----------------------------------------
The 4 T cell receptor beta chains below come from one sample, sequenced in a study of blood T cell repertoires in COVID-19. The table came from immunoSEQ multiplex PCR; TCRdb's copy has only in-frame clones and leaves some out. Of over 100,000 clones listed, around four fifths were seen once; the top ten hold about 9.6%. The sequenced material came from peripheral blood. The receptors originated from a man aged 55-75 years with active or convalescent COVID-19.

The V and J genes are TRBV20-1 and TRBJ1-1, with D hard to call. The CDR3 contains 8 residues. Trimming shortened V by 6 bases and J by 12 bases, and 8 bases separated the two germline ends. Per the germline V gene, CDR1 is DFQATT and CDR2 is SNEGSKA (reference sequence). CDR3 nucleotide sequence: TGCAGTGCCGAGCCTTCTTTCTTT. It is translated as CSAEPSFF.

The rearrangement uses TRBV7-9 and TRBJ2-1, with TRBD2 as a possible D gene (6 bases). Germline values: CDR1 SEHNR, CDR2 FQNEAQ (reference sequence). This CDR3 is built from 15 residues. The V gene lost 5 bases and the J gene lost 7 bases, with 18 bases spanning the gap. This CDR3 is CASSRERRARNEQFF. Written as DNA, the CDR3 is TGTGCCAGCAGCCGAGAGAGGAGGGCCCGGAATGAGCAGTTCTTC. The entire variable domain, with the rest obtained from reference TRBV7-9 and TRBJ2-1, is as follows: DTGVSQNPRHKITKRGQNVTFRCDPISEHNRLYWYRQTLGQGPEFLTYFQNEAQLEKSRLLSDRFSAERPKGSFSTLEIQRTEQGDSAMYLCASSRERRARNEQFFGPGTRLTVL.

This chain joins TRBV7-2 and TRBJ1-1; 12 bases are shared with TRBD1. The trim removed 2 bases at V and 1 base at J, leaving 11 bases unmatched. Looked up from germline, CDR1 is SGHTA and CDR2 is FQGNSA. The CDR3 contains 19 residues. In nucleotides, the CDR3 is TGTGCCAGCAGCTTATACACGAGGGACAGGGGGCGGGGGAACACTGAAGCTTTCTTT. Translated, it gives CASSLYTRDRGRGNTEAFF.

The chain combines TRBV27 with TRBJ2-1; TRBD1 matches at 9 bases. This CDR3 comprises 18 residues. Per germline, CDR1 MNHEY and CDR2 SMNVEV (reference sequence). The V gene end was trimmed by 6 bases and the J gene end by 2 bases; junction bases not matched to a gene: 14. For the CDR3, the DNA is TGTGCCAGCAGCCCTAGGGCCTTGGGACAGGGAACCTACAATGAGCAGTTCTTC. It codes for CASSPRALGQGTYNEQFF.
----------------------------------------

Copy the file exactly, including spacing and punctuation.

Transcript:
The 4 T cell receptor beta chains below come from one sample, sequenced in a study of blood T cell repertoires in COVID-19. The table came from immunoSEQ multiplex PCR; TCRdb's copy has only in-frame clones and leaves some out. Of over 100,000 clones listed, around four fifths were seen once; the top ten hold about 9.6%. The sequenced material came from peripheral blood. The receptors originated from a man aged 55-75 years with active or convalescent COVID-19.

The V and J genes are TRBV20-1 and TRBJ1-1, with D hard to call. The CDR3 contains 8 residues. Trimming shortened V by 6 bases and J by 12 bases, and 8 bases separated the two germline ends. Per the germline V gene, CDR1 is DFQATT and CDR2 is SNEGSKA (reference sequence). CDR3 nucleotide sequence: TGCAGTGCCGAGCCTTCTTTCTTT. It is translated as CSAEPSFF.

The rearrangement uses TRBV7-9 and TRBJ2-1, with TRBD2 as a possible D gene (6 bases). Germline values: CDR1 SEHNR, CDR2 FQNEAQ (reference sequence). This CDR3 is built from 15 residues. The V gene lost 5 bases and the J gene lost 7 bases, with 18 bases spanning the gap. This CDR3 is CASSRERRARNEQFF. Written as DNA, the CDR3 is TGTGCCAGCAGCCGAGAGAGGAGGGCCCGGAATGAGCAGTTCTTC. The entire variable domain, with the rest obtained from reference TRBV7-9 and TRBJ2-1, is as follows: DTGVSQNPRHKITKRGQNVTFRCDPISEHNRLYWYRQTLGQGPEFLTYFQNEAQLEKSRLLSDRFSAERPKGSFSTLEIQRTEQGDSAMYLCASSRERRARNEQFFGPGTRLTVL.

This chain joins TRBV7-2 and TRBJ1-1; 12 bases are shared with TRBD1. The trim removed 2 bases at V and 1 base at J, leaving 11 bases unmatched. Looked up from germline, CDR1 is SGHTA and CDR2 is FQGNSA. The CDR3 contains 19 residues. In nucleotides, the CDR3 is TGTGCCAGCAGCTTATACACGAGGGACAGGGGGCGGGGGAACACTGAAGCTTTCTTT. Translated, it gives CASSLYTRDRGRGNTEAFF.

The chain combines TRBV27 with TRBJ2-1; TRBD1 matches at 9 bases. This CDR3 comprises 18 residues. Per germline, CDR1 MNHEY and CDR2 SMNVEV (reference sequence). The V gene end was trimmed by 6 bases and the J gene end by 2 bases; junction bases not matched to a gene: 14. For the CDR3, the DNA is TGTGCCAGCAGCCCTAGGGCCTTGGGACAGGGAACCTACAATGAGCAGTTCTTC. It codes for CASSPRALGQGTYNEQFF.